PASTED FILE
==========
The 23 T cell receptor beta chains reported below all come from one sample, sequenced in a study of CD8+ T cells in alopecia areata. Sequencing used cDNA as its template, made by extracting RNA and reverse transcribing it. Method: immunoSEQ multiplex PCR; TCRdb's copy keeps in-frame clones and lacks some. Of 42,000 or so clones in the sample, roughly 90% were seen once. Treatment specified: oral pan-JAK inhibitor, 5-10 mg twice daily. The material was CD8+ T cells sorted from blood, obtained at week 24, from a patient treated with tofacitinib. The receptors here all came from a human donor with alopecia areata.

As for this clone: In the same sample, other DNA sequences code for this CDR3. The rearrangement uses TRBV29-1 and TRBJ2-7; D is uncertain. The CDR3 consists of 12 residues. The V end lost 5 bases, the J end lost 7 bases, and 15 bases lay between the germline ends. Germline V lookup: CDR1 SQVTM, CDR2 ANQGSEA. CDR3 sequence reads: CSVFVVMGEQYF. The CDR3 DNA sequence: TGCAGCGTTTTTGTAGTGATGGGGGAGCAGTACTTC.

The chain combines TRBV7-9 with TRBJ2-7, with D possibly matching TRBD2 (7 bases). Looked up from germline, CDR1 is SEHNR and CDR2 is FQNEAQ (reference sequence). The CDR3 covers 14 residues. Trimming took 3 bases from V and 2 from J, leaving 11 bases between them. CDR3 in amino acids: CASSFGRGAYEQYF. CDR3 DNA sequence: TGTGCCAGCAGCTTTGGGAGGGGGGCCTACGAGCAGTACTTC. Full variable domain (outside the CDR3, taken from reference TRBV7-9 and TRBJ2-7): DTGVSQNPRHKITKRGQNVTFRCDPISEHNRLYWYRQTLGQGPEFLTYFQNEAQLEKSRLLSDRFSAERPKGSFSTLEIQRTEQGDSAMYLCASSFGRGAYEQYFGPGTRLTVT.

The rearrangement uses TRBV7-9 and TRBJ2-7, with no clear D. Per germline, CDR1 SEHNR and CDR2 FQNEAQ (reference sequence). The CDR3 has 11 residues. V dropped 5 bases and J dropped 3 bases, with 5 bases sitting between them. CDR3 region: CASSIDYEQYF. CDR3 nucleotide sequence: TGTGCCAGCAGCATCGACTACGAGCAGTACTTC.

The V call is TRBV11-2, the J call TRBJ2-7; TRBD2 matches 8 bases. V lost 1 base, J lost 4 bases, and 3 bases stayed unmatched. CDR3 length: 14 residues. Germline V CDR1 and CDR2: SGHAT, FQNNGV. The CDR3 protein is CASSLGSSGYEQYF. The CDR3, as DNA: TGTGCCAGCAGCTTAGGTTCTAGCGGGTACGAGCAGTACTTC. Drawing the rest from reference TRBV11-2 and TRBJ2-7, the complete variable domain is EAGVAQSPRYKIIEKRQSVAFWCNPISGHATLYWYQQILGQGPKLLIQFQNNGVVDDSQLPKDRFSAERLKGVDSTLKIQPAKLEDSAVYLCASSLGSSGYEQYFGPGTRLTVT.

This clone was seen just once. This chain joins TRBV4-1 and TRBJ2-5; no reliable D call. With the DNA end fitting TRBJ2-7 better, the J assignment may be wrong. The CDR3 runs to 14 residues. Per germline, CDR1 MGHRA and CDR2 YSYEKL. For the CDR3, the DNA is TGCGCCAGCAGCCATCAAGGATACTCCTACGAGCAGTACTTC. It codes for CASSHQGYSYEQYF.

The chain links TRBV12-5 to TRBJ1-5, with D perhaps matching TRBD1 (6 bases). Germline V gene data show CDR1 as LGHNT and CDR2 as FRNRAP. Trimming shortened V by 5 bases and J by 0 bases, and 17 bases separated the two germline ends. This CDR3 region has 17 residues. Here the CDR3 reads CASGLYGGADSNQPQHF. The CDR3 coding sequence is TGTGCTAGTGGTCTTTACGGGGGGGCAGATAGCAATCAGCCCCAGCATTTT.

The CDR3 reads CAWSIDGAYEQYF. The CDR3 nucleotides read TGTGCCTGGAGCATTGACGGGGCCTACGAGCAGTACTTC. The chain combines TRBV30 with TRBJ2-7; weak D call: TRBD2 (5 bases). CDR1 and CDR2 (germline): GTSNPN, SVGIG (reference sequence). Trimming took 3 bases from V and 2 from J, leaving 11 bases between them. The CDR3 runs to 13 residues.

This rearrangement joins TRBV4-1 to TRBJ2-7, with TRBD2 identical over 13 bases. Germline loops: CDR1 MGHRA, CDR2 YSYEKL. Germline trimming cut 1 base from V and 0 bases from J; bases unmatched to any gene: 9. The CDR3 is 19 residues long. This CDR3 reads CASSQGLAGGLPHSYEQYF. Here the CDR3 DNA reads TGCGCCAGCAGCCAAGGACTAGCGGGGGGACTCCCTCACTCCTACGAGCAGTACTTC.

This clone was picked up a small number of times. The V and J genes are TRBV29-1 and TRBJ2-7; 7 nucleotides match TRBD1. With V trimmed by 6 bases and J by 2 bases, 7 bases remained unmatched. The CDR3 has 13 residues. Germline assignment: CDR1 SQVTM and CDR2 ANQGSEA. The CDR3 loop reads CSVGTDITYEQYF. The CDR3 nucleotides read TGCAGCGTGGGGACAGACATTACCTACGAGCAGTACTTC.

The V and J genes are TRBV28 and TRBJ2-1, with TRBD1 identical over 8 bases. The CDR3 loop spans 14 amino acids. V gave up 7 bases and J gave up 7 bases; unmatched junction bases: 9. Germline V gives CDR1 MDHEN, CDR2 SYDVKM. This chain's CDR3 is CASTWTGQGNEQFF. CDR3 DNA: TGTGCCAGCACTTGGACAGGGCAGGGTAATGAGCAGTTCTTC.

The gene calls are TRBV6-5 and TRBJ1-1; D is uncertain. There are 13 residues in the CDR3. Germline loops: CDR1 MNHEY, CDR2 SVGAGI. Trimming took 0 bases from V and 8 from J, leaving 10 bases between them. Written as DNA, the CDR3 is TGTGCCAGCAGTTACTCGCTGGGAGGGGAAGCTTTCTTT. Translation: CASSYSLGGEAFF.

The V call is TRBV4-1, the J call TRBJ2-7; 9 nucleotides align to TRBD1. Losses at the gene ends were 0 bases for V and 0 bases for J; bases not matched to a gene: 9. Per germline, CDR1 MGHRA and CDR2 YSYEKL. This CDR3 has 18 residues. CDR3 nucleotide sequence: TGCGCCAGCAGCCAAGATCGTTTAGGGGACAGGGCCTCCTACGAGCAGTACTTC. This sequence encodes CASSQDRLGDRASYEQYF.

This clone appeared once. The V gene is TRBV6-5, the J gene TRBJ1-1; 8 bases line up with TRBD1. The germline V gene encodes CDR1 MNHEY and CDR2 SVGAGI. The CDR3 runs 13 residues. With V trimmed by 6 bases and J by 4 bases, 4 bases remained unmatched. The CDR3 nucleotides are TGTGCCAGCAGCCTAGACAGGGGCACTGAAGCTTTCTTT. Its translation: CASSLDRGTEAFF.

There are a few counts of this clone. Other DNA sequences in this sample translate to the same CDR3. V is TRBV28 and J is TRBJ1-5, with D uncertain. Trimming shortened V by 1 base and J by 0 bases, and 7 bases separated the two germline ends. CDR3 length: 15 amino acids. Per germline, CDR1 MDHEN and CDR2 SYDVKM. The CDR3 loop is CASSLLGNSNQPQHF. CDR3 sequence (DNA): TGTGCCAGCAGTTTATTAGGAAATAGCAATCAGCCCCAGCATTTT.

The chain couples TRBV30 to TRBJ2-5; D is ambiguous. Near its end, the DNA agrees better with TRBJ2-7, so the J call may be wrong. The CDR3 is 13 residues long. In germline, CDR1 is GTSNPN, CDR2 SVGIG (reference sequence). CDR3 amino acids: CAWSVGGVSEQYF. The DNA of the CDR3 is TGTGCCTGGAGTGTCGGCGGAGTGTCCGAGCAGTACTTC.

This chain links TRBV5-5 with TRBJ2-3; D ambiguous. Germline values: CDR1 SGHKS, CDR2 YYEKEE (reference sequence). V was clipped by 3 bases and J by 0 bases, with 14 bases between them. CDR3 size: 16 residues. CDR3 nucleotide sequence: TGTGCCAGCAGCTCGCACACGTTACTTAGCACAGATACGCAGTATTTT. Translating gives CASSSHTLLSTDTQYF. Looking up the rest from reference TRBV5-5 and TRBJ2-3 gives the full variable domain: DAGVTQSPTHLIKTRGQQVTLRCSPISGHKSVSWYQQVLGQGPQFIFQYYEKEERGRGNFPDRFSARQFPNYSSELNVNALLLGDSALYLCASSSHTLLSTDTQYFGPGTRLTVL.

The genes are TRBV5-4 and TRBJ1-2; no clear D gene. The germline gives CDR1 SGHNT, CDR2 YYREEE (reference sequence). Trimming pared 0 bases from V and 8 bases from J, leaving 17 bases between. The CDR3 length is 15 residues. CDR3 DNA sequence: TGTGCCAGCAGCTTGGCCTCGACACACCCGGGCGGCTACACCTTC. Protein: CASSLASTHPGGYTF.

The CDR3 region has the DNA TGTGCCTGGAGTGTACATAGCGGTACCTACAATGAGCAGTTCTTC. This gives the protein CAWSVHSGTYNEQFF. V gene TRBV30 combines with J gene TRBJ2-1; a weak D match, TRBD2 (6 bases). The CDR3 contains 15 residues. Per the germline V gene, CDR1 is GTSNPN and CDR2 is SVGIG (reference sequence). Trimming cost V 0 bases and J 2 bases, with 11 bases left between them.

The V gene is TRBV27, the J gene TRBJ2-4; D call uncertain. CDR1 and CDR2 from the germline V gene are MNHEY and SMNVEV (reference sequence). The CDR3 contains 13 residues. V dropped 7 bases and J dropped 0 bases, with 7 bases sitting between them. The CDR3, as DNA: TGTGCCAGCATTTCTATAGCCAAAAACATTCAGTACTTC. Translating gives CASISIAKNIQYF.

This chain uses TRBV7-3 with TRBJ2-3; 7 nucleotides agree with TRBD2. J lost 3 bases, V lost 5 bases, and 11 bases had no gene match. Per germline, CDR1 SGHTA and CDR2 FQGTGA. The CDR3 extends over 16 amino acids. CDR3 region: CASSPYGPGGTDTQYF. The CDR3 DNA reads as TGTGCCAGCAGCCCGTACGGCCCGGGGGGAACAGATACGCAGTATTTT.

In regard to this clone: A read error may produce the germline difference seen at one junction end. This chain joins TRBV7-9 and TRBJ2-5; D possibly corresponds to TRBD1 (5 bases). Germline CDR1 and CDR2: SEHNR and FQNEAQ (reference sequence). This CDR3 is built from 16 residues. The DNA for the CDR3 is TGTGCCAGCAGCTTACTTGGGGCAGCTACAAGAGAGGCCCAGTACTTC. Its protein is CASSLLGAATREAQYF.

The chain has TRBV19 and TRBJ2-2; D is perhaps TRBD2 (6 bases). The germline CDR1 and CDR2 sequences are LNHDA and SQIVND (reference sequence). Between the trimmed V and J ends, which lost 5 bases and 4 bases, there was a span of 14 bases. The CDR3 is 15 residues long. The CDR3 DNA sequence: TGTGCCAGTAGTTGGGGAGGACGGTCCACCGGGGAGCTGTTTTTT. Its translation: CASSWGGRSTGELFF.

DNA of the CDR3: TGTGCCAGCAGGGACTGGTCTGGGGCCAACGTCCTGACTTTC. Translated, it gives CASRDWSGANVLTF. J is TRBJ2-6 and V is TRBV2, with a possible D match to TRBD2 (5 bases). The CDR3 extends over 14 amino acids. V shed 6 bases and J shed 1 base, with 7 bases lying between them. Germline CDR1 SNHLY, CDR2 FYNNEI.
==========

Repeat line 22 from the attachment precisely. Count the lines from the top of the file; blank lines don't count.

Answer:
In regard to this clone: A read error may produce the germline difference seen at one junction end. This chain joins TRBV7-9 and TRBJ2-5; D possibly corresponds to TRBD1 (5 bases). Germline CDR1 and CDR2: SEHNR and FQNEAQ (reference sequence). This CDR3 is built from 16 residues. The DNA for the CDR3 is TGTGCCAGCAGCTTACTTGGGGCAGCTACAAGAGAGGCCCAGTACTTC. Its protein is CASSLLGAATREAQYF.